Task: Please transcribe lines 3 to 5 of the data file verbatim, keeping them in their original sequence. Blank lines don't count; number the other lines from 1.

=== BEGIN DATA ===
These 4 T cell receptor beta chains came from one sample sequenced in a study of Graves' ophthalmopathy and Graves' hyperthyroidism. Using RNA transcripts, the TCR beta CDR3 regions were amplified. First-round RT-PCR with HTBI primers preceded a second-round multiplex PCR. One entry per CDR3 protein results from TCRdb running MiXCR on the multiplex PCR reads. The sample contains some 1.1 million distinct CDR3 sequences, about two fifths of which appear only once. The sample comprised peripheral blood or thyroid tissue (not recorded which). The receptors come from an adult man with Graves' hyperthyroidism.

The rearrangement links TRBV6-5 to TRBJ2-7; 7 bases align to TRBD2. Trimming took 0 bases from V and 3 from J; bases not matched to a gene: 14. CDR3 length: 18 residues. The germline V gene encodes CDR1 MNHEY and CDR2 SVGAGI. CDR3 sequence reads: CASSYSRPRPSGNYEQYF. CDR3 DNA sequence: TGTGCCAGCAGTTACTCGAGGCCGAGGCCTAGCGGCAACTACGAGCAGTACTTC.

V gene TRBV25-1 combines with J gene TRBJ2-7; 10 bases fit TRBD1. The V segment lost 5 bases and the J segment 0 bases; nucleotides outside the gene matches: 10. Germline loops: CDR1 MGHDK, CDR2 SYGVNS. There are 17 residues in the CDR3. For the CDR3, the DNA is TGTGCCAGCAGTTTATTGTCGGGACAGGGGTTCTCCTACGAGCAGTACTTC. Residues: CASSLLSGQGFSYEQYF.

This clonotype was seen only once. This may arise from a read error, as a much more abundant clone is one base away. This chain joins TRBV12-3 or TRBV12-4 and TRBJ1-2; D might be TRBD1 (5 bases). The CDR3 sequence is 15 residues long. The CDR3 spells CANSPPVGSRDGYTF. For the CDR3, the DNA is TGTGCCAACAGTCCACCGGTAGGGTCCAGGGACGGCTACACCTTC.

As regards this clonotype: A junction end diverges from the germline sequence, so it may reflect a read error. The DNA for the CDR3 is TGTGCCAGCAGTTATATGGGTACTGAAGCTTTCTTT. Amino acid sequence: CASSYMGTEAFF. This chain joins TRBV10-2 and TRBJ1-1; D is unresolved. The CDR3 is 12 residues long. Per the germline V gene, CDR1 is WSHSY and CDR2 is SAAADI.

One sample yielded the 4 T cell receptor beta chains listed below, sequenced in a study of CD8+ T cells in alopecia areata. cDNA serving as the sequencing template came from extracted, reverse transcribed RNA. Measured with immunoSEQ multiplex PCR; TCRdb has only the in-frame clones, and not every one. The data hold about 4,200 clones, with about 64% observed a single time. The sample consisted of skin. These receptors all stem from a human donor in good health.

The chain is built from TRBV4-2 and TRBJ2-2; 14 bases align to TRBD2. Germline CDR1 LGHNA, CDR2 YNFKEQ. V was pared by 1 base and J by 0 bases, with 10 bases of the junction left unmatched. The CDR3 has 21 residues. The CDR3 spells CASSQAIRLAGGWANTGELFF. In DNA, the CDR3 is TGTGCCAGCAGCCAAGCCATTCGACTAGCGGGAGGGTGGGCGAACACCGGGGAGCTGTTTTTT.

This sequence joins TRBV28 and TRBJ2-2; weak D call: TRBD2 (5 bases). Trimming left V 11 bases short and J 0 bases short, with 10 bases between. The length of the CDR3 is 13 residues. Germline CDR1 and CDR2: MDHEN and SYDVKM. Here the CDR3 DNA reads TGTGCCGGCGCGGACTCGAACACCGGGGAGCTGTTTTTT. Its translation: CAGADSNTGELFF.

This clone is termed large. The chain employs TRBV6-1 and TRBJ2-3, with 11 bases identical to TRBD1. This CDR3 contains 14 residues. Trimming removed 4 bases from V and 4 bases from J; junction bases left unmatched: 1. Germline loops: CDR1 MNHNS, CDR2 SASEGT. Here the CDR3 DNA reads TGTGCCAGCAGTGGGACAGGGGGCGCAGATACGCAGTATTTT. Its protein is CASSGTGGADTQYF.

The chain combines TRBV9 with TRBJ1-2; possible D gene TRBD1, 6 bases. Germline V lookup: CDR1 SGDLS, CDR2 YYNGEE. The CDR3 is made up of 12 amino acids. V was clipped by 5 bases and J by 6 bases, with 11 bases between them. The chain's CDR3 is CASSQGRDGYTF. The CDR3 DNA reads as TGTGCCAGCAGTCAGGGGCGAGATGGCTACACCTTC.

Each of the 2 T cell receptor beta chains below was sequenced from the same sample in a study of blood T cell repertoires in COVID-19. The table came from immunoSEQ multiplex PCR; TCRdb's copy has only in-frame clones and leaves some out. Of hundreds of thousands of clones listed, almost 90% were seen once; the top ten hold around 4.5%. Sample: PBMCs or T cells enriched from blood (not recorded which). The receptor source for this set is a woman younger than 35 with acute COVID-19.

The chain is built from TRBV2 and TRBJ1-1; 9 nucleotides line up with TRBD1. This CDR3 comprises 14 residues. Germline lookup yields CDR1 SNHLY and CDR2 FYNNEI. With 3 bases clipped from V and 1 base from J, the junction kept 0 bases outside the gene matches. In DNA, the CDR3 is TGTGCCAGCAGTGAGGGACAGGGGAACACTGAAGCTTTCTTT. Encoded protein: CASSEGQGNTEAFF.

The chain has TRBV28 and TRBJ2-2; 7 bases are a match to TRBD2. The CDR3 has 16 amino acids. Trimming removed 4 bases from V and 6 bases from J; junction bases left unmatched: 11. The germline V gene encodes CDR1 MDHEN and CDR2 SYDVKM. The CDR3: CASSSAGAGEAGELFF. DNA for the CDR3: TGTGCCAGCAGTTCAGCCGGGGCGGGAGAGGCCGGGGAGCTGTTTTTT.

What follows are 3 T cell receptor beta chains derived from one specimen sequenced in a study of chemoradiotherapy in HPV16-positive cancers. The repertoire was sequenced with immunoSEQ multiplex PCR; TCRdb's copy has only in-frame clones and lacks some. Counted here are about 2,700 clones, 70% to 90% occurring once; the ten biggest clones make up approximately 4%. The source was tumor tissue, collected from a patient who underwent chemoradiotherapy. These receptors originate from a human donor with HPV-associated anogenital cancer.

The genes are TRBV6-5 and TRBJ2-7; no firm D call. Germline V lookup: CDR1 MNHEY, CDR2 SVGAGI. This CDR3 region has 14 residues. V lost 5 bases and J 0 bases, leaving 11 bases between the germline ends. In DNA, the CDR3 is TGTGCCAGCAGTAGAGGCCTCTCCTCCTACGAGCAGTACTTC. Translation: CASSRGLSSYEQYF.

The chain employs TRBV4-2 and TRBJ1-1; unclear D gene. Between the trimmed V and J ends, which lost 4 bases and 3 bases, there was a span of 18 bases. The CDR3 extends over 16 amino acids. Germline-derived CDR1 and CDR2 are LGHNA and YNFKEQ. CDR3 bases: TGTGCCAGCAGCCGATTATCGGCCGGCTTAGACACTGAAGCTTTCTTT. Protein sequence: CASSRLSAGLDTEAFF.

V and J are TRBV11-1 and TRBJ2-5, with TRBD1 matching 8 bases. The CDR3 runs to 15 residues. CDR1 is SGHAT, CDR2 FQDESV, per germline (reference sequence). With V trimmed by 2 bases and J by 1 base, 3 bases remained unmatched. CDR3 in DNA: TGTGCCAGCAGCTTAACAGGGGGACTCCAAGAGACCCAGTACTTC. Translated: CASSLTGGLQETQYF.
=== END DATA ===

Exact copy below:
V gene TRBV25-1 combines with J gene TRBJ2-7; 10 bases fit TRBD1. The V segment lost 5 bases and the J segment 0 bases; nucleotides outside the gene matches: 10. Germline loops: CDR1 MGHDK, CDR2 SYGVNS. There are 17 residues in the CDR3. For the CDR3, the DNA is TGTGCCAGCAGTTTATTGTCGGGACAGGGGTTCTCCTACGAGCAGTACTTC. Residues: CASSLLSGQGFSYEQYF.

This clonotype was seen only once. This may arise from a read error, as a much more abundant clone is one base away. This chain joins TRBV12-3 or TRBV12-4 and TRBJ1-2; D might be TRBD1 (5 bases). The CDR3 sequence is 15 residues long. The CDR3 spells CANSPPVGSRDGYTF. For the CDR3, the DNA is TGTGCCAACAGTCCACCGGTAGGGTCCAGGGACGGCTACACCTTC.

As regards this clonotype: A junction end diverges from the germline sequence, so it may reflect a read error. The DNA for the CDR3 is TGTGCCAGCAGTTATATGGGTACTGAAGCTTTCTTT. Amino acid sequence: CASSYMGTEAFF. This chain joins TRBV10-2 and TRBJ1-1; D is unresolved. The CDR3 is 12 residues long. Per the germline V gene, CDR1 is WSHSY and CDR2 is SAAADI.